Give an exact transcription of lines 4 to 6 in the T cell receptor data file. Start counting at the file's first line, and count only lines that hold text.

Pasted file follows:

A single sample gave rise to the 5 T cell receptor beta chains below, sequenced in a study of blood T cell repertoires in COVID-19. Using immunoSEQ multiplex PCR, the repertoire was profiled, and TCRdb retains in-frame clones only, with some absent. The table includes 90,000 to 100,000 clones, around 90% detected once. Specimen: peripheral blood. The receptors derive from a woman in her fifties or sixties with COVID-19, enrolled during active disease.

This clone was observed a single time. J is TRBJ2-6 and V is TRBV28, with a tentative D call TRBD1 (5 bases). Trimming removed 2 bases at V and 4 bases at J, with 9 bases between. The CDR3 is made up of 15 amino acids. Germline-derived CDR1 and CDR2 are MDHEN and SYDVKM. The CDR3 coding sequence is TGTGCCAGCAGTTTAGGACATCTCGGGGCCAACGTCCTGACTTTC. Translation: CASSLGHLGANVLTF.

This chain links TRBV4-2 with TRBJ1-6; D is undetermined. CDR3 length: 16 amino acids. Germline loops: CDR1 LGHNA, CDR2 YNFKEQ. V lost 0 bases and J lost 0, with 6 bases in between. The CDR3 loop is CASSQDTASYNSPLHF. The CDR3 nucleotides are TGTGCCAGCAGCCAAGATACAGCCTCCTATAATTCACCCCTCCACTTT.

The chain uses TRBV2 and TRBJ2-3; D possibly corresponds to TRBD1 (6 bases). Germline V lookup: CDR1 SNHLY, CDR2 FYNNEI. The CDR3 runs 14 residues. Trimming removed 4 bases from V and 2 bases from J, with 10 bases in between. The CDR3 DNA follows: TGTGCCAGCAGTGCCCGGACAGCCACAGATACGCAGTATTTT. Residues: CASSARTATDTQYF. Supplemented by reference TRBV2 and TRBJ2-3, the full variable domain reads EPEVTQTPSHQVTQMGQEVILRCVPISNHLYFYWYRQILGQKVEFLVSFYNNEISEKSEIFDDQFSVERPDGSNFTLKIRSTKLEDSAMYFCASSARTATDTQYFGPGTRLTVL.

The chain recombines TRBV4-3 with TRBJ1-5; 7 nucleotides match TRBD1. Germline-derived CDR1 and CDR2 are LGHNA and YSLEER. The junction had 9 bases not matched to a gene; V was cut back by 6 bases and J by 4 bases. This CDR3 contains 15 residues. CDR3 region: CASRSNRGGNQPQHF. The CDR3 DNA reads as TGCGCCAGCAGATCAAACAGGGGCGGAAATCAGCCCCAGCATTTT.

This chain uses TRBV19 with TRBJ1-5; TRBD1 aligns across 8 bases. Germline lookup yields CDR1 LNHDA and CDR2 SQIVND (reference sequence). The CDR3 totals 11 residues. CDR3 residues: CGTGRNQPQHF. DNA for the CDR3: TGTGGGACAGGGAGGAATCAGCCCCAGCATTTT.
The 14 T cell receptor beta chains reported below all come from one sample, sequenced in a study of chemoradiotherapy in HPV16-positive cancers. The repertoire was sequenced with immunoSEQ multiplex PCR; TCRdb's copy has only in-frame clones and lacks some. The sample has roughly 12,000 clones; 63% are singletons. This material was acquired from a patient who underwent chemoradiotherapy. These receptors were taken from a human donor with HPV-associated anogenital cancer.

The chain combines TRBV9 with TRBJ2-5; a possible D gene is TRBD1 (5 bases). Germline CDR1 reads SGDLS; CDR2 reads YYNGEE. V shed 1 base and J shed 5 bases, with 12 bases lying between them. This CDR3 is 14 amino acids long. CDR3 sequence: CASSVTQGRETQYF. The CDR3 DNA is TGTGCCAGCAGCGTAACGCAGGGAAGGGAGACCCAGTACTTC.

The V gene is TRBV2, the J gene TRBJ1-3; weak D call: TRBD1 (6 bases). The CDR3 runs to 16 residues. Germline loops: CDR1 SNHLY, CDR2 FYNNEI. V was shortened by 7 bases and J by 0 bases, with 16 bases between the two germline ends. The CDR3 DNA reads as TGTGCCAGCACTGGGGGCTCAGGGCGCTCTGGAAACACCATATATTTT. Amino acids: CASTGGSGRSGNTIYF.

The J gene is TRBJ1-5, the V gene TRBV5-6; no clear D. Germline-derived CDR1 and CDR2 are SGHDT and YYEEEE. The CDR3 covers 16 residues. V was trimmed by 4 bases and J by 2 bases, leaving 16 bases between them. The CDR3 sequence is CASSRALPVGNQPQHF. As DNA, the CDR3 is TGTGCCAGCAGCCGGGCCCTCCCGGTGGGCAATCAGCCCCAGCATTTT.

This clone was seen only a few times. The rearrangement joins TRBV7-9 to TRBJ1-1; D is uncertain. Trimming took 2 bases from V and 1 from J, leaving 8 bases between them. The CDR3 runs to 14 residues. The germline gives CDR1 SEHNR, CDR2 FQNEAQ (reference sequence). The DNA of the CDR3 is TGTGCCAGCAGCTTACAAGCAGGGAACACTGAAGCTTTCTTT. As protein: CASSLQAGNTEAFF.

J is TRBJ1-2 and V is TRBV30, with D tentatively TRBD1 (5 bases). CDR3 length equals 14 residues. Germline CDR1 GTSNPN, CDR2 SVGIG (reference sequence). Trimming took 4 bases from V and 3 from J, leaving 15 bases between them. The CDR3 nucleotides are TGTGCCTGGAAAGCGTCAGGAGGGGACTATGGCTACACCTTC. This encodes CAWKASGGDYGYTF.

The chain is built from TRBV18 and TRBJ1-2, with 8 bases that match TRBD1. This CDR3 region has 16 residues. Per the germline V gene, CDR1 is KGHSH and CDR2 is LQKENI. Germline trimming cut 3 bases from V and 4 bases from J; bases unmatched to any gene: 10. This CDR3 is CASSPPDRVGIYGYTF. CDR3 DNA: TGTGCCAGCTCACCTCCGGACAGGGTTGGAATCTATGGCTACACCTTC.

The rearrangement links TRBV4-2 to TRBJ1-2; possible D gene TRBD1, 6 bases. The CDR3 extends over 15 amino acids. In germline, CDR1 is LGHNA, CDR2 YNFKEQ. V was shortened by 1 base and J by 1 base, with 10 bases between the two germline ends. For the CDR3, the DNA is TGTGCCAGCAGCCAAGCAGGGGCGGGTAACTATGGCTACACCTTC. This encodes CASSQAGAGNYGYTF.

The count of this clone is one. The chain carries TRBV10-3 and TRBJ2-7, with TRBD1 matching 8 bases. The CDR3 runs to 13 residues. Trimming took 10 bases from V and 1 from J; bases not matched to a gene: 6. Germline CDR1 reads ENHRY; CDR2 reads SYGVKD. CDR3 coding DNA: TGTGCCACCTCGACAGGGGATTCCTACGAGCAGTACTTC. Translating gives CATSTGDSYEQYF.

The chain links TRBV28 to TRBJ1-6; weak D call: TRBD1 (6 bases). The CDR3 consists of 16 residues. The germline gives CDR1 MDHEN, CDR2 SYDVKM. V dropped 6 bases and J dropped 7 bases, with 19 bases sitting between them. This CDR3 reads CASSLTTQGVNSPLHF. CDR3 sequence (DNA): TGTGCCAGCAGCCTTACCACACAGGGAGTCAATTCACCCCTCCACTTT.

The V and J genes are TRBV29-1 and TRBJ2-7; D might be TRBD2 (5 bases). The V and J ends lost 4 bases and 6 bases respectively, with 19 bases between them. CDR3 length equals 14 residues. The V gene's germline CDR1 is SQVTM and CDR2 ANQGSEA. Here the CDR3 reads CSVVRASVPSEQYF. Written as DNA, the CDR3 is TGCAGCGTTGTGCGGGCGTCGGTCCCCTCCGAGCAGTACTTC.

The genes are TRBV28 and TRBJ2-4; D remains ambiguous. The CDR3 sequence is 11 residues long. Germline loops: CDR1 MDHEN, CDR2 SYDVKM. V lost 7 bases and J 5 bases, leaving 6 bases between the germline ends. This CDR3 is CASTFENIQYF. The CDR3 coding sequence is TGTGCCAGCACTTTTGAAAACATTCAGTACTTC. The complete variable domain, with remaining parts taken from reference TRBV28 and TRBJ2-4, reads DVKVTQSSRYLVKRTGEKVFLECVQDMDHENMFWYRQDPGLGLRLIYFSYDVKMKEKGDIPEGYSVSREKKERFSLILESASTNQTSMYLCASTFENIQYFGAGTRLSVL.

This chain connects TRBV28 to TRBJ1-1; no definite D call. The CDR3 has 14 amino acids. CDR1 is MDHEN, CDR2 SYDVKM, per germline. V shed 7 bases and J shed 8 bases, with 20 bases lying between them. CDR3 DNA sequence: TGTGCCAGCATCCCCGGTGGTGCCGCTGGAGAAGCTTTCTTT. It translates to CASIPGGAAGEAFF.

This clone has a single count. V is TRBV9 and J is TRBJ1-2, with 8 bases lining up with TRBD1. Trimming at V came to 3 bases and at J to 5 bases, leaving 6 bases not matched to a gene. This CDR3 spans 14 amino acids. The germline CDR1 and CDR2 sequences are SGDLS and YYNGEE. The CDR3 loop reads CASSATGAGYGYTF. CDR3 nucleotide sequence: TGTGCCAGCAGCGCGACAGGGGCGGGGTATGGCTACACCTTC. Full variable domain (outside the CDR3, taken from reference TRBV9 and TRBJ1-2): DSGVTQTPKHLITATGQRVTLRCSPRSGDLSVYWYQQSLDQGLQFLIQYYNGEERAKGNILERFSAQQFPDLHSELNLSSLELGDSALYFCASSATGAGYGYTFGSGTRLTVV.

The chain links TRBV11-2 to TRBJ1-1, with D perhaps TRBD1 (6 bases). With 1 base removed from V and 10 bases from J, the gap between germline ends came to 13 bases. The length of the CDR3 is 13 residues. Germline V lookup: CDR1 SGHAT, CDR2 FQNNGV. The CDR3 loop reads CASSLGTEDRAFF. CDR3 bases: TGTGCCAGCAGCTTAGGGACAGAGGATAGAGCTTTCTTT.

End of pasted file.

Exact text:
The chain uses TRBV2 and TRBJ2-3; D possibly corresponds to TRBD1 (6 bases). Germline V lookup: CDR1 SNHLY, CDR2 FYNNEI. The CDR3 runs 14 residues. Trimming removed 4 bases from V and 2 bases from J, with 10 bases in between. The CDR3 DNA follows: TGTGCCAGCAGTGCCCGGACAGCCACAGATACGCAGTATTTT. Residues: CASSARTATDTQYF. Supplemented by reference TRBV2 and TRBJ2-3, the full variable domain reads EPEVTQTPSHQVTQMGQEVILRCVPISNHLYFYWYRQILGQKVEFLVSFYNNEISEKSEIFDDQFSVERPDGSNFTLKIRSTKLEDSAMYFCASSARTATDTQYFGPGTRLTVL.

The chain recombines TRBV4-3 with TRBJ1-5; 7 nucleotides match TRBD1. Germline-derived CDR1 and CDR2 are LGHNA and YSLEER. The junction had 9 bases not matched to a gene; V was cut back by 6 bases and J by 4 bases. This CDR3 contains 15 residues. CDR3 region: CASRSNRGGNQPQHF. The CDR3 DNA reads as TGCGCCAGCAGATCAAACAGGGGCGGAAATCAGCCCCAGCATTTT.

This chain uses TRBV19 with TRBJ1-5; TRBD1 aligns across 8 bases. Germline lookup yields CDR1 LNHDA and CDR2 SQIVND (reference sequence). The CDR3 totals 11 residues. CDR3 residues: CGTGRNQPQHF. DNA for the CDR3: TGTGGGACAGGGAGGAATCAGCCCCAGCATTTT.